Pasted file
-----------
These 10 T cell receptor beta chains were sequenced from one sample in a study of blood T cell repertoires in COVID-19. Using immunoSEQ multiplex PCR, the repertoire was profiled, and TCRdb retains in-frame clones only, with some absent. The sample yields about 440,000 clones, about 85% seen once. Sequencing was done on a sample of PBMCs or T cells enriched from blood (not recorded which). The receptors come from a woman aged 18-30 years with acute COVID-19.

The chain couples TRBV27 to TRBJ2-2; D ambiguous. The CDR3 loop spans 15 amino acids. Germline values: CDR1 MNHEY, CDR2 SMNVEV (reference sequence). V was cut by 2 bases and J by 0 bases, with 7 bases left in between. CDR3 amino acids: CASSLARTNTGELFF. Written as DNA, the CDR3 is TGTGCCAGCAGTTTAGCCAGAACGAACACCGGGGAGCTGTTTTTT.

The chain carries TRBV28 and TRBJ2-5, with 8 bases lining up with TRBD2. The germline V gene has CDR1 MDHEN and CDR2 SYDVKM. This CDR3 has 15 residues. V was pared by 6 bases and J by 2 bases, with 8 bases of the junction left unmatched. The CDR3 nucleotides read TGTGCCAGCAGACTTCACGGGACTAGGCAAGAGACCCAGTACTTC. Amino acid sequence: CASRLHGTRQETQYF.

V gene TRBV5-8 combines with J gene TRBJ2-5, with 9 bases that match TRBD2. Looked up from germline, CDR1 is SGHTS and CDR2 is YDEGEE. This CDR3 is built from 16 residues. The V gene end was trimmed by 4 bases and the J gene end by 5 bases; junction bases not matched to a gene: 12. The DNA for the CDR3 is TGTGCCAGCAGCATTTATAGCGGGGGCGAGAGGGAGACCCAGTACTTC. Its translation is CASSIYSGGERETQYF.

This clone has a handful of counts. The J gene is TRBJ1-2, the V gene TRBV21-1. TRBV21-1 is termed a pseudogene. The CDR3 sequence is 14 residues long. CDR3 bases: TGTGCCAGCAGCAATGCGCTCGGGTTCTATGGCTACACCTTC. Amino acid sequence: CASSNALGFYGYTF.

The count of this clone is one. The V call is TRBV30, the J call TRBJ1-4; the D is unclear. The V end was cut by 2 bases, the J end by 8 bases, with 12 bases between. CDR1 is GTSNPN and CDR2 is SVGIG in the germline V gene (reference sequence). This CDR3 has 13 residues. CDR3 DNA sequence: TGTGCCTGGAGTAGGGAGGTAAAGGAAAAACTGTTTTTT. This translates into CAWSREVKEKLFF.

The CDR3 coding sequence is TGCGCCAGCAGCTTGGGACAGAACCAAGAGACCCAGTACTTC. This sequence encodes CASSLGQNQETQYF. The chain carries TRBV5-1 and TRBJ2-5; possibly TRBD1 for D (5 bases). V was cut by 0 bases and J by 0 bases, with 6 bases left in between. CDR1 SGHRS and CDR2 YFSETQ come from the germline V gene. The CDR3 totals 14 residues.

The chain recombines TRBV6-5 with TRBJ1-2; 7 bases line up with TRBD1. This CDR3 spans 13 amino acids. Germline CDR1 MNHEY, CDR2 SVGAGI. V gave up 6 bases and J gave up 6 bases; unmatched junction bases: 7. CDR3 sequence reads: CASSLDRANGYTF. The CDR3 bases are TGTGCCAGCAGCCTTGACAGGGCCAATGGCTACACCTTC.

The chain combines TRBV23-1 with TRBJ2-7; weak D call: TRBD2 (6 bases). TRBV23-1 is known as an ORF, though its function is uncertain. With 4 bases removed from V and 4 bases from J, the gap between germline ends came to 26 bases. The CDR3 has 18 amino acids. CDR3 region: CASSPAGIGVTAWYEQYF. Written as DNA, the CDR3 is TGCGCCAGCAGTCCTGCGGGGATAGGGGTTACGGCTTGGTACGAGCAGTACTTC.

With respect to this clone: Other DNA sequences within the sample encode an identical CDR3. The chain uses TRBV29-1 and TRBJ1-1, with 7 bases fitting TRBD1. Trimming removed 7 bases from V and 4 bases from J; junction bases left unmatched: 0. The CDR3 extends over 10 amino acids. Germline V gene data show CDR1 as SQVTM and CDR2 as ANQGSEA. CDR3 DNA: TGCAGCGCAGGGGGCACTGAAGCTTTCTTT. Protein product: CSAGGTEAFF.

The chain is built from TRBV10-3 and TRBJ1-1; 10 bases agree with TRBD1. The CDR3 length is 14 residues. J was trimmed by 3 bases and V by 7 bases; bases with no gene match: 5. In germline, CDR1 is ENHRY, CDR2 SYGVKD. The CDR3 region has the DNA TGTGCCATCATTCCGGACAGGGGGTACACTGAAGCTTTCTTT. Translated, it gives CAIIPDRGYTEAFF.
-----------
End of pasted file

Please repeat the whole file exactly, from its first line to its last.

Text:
These 10 T cell receptor beta chains were sequenced from one sample in a study of blood T cell repertoires in COVID-19. Using immunoSEQ multiplex PCR, the repertoire was profiled, and TCRdb retains in-frame clones only, with some absent. The sample yields about 440,000 clones, about 85% seen once. Sequencing was done on a sample of PBMCs or T cells enriched from blood (not recorded which). The receptors come from a woman aged 18-30 years with acute COVID-19.

The chain couples TRBV27 to TRBJ2-2; D ambiguous. The CDR3 loop spans 15 amino acids. Germline values: CDR1 MNHEY, CDR2 SMNVEV (reference sequence). V was cut by 2 bases and J by 0 bases, with 7 bases left in between. CDR3 amino acids: CASSLARTNTGELFF. Written as DNA, the CDR3 is TGTGCCAGCAGTTTAGCCAGAACGAACACCGGGGAGCTGTTTTTT.

The chain carries TRBV28 and TRBJ2-5, with 8 bases lining up with TRBD2. The germline V gene has CDR1 MDHEN and CDR2 SYDVKM. This CDR3 has 15 residues. V was pared by 6 bases and J by 2 bases, with 8 bases of the junction left unmatched. The CDR3 nucleotides read TGTGCCAGCAGACTTCACGGGACTAGGCAAGAGACCCAGTACTTC. Amino acid sequence: CASRLHGTRQETQYF.

V gene TRBV5-8 combines with J gene TRBJ2-5, with 9 bases that match TRBD2. Looked up from germline, CDR1 is SGHTS and CDR2 is YDEGEE. This CDR3 is built from 16 residues. The V gene end was trimmed by 4 bases and the J gene end by 5 bases; junction bases not matched to a gene: 12. The DNA for the CDR3 is TGTGCCAGCAGCATTTATAGCGGGGGCGAGAGGGAGACCCAGTACTTC. Its translation is CASSIYSGGERETQYF.

This clone has a handful of counts. The J gene is TRBJ1-2, the V gene TRBV21-1. TRBV21-1 is termed a pseudogene. The CDR3 sequence is 14 residues long. CDR3 bases: TGTGCCAGCAGCAATGCGCTCGGGTTCTATGGCTACACCTTC. Amino acid sequence: CASSNALGFYGYTF.

The count of this clone is one. The V call is TRBV30, the J call TRBJ1-4; the D is unclear. The V end was cut by 2 bases, the J end by 8 bases, with 12 bases between. CDR1 is GTSNPN and CDR2 is SVGIG in the germline V gene (reference sequence). This CDR3 has 13 residues. CDR3 DNA sequence: TGTGCCTGGAGTAGGGAGGTAAAGGAAAAACTGTTTTTT. This translates into CAWSREVKEKLFF.

The CDR3 coding sequence is TGCGCCAGCAGCTTGGGACAGAACCAAGAGACCCAGTACTTC. This sequence encodes CASSLGQNQETQYF. The chain carries TRBV5-1 and TRBJ2-5; possibly TRBD1 for D (5 bases). V was cut by 0 bases and J by 0 bases, with 6 bases left in between. CDR1 SGHRS and CDR2 YFSETQ come from the germline V gene. The CDR3 totals 14 residues.

The chain recombines TRBV6-5 with TRBJ1-2; 7 bases line up with TRBD1. This CDR3 spans 13 amino acids. Germline CDR1 MNHEY, CDR2 SVGAGI. V gave up 6 bases and J gave up 6 bases; unmatched junction bases: 7. CDR3 sequence reads: CASSLDRANGYTF. The CDR3 bases are TGTGCCAGCAGCCTTGACAGGGCCAATGGCTACACCTTC.

The chain combines TRBV23-1 with TRBJ2-7; weak D call: TRBD2 (6 bases). TRBV23-1 is known as an ORF, though its function is uncertain. With 4 bases removed from V and 4 bases from J, the gap between germline ends came to 26 bases. The CDR3 has 18 amino acids. CDR3 region: CASSPAGIGVTAWYEQYF. Written as DNA, the CDR3 is TGCGCCAGCAGTCCTGCGGGGATAGGGGTTACGGCTTGGTACGAGCAGTACTTC.

With respect to this clone: Other DNA sequences within the sample encode an identical CDR3. The chain uses TRBV29-1 and TRBJ1-1, with 7 bases fitting TRBD1. Trimming removed 7 bases from V and 4 bases from J; junction bases left unmatched: 0. The CDR3 extends over 10 amino acids. Germline V gene data show CDR1 as SQVTM and CDR2 as ANQGSEA. CDR3 DNA: TGCAGCGCAGGGGGCACTGAAGCTTTCTTT. Protein product: CSAGGTEAFF.

The chain is built from TRBV10-3 and TRBJ1-1; 10 bases agree with TRBD1. The CDR3 length is 14 residues. J was trimmed by 3 bases and V by 7 bases; bases with no gene match: 5. In germline, CDR1 is ENHRY, CDR2 SYGVKD. The CDR3 region has the DNA TGTGCCATCATTCCGGACAGGGGGTACACTGAAGCTTTCTTT. Translated, it gives CAIIPDRGYTEAFF.